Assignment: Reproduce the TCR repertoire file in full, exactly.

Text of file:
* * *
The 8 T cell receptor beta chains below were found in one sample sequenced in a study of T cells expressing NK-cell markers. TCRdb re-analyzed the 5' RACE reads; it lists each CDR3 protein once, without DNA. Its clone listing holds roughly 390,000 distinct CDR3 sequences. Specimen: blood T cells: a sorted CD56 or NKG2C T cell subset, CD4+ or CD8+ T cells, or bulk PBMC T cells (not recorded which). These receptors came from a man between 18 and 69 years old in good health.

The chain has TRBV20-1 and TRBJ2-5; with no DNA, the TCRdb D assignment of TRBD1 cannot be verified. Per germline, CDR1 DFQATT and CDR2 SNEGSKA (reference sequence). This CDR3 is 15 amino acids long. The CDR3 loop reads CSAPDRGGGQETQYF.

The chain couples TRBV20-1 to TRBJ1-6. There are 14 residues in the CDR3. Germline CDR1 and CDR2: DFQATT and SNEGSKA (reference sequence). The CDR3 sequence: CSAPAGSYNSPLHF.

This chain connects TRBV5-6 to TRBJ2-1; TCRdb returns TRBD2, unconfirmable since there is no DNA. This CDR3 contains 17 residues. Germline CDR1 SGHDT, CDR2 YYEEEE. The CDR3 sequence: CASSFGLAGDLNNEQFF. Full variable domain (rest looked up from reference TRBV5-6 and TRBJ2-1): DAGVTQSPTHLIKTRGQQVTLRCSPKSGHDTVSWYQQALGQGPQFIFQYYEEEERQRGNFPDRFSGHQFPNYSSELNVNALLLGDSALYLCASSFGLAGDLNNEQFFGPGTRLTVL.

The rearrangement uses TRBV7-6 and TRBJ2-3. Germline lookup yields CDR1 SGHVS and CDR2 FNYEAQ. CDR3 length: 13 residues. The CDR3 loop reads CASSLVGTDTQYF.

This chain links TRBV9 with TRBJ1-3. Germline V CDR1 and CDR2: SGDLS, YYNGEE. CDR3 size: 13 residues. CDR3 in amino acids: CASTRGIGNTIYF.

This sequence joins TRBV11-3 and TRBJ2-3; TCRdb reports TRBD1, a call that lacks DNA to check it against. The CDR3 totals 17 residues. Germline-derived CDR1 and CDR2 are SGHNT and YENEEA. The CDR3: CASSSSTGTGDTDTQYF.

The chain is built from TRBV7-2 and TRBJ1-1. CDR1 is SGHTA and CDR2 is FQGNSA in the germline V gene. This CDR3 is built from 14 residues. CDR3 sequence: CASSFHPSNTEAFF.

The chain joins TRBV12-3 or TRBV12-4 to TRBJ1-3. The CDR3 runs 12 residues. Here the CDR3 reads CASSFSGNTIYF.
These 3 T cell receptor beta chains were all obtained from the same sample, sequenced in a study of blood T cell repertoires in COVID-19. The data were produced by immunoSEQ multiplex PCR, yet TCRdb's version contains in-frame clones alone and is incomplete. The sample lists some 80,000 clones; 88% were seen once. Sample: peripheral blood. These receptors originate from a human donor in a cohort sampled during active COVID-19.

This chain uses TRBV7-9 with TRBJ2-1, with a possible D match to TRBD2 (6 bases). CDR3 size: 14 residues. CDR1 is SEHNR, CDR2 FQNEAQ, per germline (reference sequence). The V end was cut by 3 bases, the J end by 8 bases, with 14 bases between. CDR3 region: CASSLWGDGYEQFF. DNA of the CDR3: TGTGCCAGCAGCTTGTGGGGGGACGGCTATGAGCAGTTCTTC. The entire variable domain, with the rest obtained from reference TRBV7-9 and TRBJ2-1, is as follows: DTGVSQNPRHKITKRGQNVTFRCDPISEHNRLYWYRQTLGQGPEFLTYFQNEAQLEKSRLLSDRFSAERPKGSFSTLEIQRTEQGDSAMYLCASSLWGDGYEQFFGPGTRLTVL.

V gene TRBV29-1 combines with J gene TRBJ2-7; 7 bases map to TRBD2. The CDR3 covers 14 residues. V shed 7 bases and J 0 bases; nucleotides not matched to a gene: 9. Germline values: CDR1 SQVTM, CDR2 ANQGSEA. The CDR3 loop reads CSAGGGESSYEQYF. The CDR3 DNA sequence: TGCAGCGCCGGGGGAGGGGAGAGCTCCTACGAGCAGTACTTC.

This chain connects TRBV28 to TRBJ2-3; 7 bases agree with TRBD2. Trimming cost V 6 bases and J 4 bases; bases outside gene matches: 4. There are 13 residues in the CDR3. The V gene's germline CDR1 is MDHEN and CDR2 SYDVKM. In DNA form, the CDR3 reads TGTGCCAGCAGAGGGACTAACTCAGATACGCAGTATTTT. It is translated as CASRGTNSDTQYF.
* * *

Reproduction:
The 8 T cell receptor beta chains below were found in one sample sequenced in a study of T cells expressing NK-cell markers. TCRdb re-analyzed the 5' RACE reads; it lists each CDR3 protein once, without DNA. Its clone listing holds roughly 390,000 distinct CDR3 sequences. Specimen: blood T cells: a sorted CD56 or NKG2C T cell subset, CD4+ or CD8+ T cells, or bulk PBMC T cells (not recorded which). These receptors came from a man between 18 and 69 years old in good health.

The chain has TRBV20-1 and TRBJ2-5; with no DNA, the TCRdb D assignment of TRBD1 cannot be verified. Per germline, CDR1 DFQATT and CDR2 SNEGSKA (reference sequence). This CDR3 is 15 amino acids long. The CDR3 loop reads CSAPDRGGGQETQYF.

The chain couples TRBV20-1 to TRBJ1-6. There are 14 residues in the CDR3. Germline CDR1 and CDR2: DFQATT and SNEGSKA (reference sequence). The CDR3 sequence: CSAPAGSYNSPLHF.

This chain connects TRBV5-6 to TRBJ2-1; TCRdb returns TRBD2, unconfirmable since there is no DNA. This CDR3 contains 17 residues. Germline CDR1 SGHDT, CDR2 YYEEEE. The CDR3 sequence: CASSFGLAGDLNNEQFF. Full variable domain (rest looked up from reference TRBV5-6 and TRBJ2-1): DAGVTQSPTHLIKTRGQQVTLRCSPKSGHDTVSWYQQALGQGPQFIFQYYEEEERQRGNFPDRFSGHQFPNYSSELNVNALLLGDSALYLCASSFGLAGDLNNEQFFGPGTRLTVL.

The rearrangement uses TRBV7-6 and TRBJ2-3. Germline lookup yields CDR1 SGHVS and CDR2 FNYEAQ. CDR3 length: 13 residues. The CDR3 loop reads CASSLVGTDTQYF.

This chain links TRBV9 with TRBJ1-3. Germline V CDR1 and CDR2: SGDLS, YYNGEE. CDR3 size: 13 residues. CDR3 in amino acids: CASTRGIGNTIYF.

This sequence joins TRBV11-3 and TRBJ2-3; TCRdb reports TRBD1, a call that lacks DNA to check it against. The CDR3 totals 17 residues. Germline-derived CDR1 and CDR2 are SGHNT and YENEEA. The CDR3: CASSSSTGTGDTDTQYF.

The chain is built from TRBV7-2 and TRBJ1-1. CDR1 is SGHTA and CDR2 is FQGNSA in the germline V gene. This CDR3 is built from 14 residues. CDR3 sequence: CASSFHPSNTEAFF.

The chain joins TRBV12-3 or TRBV12-4 to TRBJ1-3. The CDR3 runs 12 residues. Here the CDR3 reads CASSFSGNTIYF.
These 3 T cell receptor beta chains were all obtained from the same sample, sequenced in a study of blood T cell repertoires in COVID-19. The data were produced by immunoSEQ multiplex PCR, yet TCRdb's version contains in-frame clones alone and is incomplete. The sample lists some 80,000 clones; 88% were seen once. Sample: peripheral blood. These receptors originate from a human donor in a cohort sampled during active COVID-19.

This chain uses TRBV7-9 with TRBJ2-1, with a possible D match to TRBD2 (6 bases). CDR3 size: 14 residues. CDR1 is SEHNR, CDR2 FQNEAQ, per germline (reference sequence). The V end was cut by 3 bases, the J end by 8 bases, with 14 bases between. CDR3 region: CASSLWGDGYEQFF. DNA of the CDR3: TGTGCCAGCAGCTTGTGGGGGGACGGCTATGAGCAGTTCTTC. The entire variable domain, with the rest obtained from reference TRBV7-9 and TRBJ2-1, is as follows: DTGVSQNPRHKITKRGQNVTFRCDPISEHNRLYWYRQTLGQGPEFLTYFQNEAQLEKSRLLSDRFSAERPKGSFSTLEIQRTEQGDSAMYLCASSLWGDGYEQFFGPGTRLTVL.

V gene TRBV29-1 combines with J gene TRBJ2-7; 7 bases map to TRBD2. The CDR3 covers 14 residues. V shed 7 bases and J 0 bases; nucleotides not matched to a gene: 9. Germline values: CDR1 SQVTM, CDR2 ANQGSEA. The CDR3 loop reads CSAGGGESSYEQYF. The CDR3 DNA sequence: TGCAGCGCCGGGGGAGGGGAGAGCTCCTACGAGCAGTACTTC.

This chain connects TRBV28 to TRBJ2-3; 7 bases agree with TRBD2. Trimming cost V 6 bases and J 4 bases; bases outside gene matches: 4. There are 13 residues in the CDR3. The V gene's germline CDR1 is MDHEN and CDR2 SYDVKM. In DNA form, the CDR3 reads TGTGCCAGCAGAGGGACTAACTCAGATACGCAGTATTTT. It is translated as CASRGTNSDTQYF.